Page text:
There's a museum in the main Stoa building which displays a lot of artifacts found in the area and explains some of the customs. There's plenty of statues, ruins, nature, etc to admire. There's a temple there which is very well preserved despite suffering from a fire. In general, I think you will find this one of the more interesting in visually stimulating sites to visit in Athens. If you've taken the metro you might have seen this site from underneath as the metro line runs directly through it.

We truly enjoyed our time there, just wish we went there after lunch so we wouldn't be rushing so much.
Written September 16, 2022
This review is the subjective opinion of a Tripadvisor member and not of Tripadvisor LLC. Tripadvisor performs checks on reviews as part of our industry-leading trust & safety standards. Read our transparency report to learn more.

andyh67186334
Coalville, UK6,814 contributions
Jan 2022
The admission to the Ancient Agora of Athens was part of the 7 site ticket over five days at a cost of 30 Euros.
It's a very interesting site with great views of the Acropolis, and an ancient temple. There is also a church on site, which was closed and a museum displaying artefacts across the centuries. There are plenty of restaurants outside the main entrance should you want a drink or food.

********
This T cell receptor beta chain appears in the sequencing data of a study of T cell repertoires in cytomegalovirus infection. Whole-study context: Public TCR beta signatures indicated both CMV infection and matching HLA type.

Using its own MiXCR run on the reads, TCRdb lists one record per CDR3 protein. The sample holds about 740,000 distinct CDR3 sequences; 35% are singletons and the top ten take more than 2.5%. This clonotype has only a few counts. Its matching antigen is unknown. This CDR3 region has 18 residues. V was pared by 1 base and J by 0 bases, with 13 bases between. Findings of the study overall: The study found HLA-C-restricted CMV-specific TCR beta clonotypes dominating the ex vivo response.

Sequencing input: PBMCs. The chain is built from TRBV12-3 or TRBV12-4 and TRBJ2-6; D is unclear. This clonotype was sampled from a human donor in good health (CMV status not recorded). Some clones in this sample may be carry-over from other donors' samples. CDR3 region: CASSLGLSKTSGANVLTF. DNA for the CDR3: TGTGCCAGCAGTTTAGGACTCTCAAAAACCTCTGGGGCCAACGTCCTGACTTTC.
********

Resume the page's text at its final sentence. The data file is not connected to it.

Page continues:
Written February 5, 2022
This review is the subjective opinion of a Tripadvisor member and not of Tripadvisor LLC. Tripadvisor performs checks on reviews as part of our industry-leading trust & safety standards. Read our transparency report to learn more.

Vikki G
Peterborough, Canada188 contributions
Feb 2022
We saw from a roof top bar a lot of people on the hill for sunset, we joined this group a few nights later. It is beautiful! You have a great view over Athens, you are close to the Acropolis and can see the Sea.

It does not cost anything but be careful the rocks are very slippery. It is a nice self guided tour through out the ground.
Written February 28, 2022
This review is the subjective opinion of a Tripadvisor member and not of Tripadvisor LLC. Tripadvisor performs checks on reviews as part of our industry-leading trust & safety standards. Read our transparency report to learn more.

Luisa Bettina V
Jeddah, Saudi Arabia73 contributions
Jul 2021
I enjoyed walking the Ancient Agora. It was very sunny and hot, but the place has quiet spots to sit down and admire the place. If you are an art lover like me, you will find yourself in the luckiest place to take pictures and admire the Greek monuments without the crowds of the Acropolis.
I would make three suggestions: First, bring VERY comfortable shoes, you will need them! Second, invest in water bottles if it is Summer. One might not be enough! Third, take your time to see the Museum of the Ancient Agora and the small church inside the Agora. Both places are small but full of interesting details if you are looking for art and quality stuff!
Written July 11, 2021
This review is the subjective opinion of a Tripadvisor member and not of Tripadvisor LLC. Tripadvisor performs checks on reviews as part of our industry-leading trust & safety standards. Read our transparency report to learn more.

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Ancient Agora of Athens

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Ancient Agora of Athens admission prices can vary. Entrance tickets currently cost $8.19, while a popular guided tour starts around $6.00 per person. See all 214 Ancient Agora of Athens tickets and tours on Tripadvisor